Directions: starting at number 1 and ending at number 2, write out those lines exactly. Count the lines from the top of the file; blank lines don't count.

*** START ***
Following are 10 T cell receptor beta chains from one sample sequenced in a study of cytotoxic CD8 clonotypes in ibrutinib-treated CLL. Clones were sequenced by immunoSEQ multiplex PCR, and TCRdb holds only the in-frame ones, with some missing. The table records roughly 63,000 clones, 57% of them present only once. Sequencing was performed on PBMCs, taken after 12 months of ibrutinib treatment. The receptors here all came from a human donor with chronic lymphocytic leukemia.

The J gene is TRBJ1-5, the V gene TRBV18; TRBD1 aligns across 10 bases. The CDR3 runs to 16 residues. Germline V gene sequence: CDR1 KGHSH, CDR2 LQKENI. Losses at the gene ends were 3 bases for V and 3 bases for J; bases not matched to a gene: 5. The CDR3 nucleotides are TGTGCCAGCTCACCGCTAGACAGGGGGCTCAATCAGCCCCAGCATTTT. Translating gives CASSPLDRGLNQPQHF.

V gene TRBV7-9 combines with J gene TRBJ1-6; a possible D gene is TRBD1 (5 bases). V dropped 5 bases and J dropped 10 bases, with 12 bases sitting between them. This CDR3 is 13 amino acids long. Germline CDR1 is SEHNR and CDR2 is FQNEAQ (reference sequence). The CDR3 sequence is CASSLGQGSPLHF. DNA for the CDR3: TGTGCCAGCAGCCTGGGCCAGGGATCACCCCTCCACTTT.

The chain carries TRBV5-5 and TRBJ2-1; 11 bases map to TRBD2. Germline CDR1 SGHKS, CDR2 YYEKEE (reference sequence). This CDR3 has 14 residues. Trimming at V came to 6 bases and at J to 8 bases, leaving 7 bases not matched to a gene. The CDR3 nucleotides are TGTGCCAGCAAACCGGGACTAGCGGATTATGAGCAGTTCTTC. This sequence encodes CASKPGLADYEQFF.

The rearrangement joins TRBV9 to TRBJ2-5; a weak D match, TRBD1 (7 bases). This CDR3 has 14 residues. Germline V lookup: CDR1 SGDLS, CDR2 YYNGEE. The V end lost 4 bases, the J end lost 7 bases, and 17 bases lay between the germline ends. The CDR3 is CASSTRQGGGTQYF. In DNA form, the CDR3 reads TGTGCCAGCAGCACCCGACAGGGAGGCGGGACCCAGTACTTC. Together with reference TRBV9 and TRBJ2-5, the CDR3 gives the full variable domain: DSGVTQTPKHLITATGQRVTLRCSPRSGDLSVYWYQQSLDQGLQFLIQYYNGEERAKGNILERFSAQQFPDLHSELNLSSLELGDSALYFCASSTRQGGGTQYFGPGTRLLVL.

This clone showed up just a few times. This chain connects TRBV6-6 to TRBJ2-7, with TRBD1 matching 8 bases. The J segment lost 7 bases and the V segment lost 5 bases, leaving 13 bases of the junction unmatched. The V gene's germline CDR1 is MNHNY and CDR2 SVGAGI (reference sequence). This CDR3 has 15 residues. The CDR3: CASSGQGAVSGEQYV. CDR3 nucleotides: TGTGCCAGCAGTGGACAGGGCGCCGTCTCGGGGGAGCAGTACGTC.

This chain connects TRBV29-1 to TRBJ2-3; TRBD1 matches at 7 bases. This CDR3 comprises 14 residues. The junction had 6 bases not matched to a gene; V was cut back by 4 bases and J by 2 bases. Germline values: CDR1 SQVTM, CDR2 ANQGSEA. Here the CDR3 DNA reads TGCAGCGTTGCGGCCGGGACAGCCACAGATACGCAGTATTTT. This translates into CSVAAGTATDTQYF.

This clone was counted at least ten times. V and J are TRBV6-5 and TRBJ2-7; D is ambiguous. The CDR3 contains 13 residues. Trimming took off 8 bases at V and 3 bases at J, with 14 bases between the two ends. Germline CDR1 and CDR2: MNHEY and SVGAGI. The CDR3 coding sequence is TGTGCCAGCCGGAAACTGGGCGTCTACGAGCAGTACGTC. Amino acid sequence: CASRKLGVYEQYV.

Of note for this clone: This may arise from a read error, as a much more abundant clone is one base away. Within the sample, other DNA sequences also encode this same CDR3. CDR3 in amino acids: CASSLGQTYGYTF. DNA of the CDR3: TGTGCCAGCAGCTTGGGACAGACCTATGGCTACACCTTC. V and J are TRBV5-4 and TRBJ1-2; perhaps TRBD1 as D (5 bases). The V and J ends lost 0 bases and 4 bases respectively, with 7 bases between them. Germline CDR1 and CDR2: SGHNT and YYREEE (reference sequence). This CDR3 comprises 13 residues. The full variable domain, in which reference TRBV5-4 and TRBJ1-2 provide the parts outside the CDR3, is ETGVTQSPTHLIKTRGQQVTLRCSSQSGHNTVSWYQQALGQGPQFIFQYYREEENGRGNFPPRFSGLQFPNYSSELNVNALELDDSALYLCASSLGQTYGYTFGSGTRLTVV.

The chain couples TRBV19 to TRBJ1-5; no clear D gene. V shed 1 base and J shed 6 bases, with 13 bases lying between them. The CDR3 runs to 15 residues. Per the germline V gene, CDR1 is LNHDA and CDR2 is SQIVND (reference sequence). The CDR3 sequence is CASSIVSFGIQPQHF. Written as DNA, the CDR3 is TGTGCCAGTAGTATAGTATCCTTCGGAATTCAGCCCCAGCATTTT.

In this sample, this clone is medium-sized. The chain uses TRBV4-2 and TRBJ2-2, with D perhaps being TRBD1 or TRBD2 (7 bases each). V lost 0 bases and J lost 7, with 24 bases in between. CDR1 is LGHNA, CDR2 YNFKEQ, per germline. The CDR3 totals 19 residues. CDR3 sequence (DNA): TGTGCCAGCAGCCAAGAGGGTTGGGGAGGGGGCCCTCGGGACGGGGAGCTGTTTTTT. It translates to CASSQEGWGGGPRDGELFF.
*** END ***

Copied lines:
Following are 10 T cell receptor beta chains from one sample sequenced in a study of cytotoxic CD8 clonotypes in ibrutinib-treated CLL. Clones were sequenced by immunoSEQ multiplex PCR, and TCRdb holds only the in-frame ones, with some missing. The table records roughly 63,000 clones, 57% of them present only once. Sequencing was performed on PBMCs, taken after 12 months of ibrutinib treatment. The receptors here all came from a human donor with chronic lymphocytic leukemia.

The J gene is TRBJ1-5, the V gene TRBV18; TRBD1 aligns across 10 bases. The CDR3 runs to 16 residues. Germline V gene sequence: CDR1 KGHSH, CDR2 LQKENI. Losses at the gene ends were 3 bases for V and 3 bases for J; bases not matched to a gene: 5. The CDR3 nucleotides are TGTGCCAGCTCACCGCTAGACAGGGGGCTCAATCAGCCCCAGCATTTT. Translating gives CASSPLDRGLNQPQHF.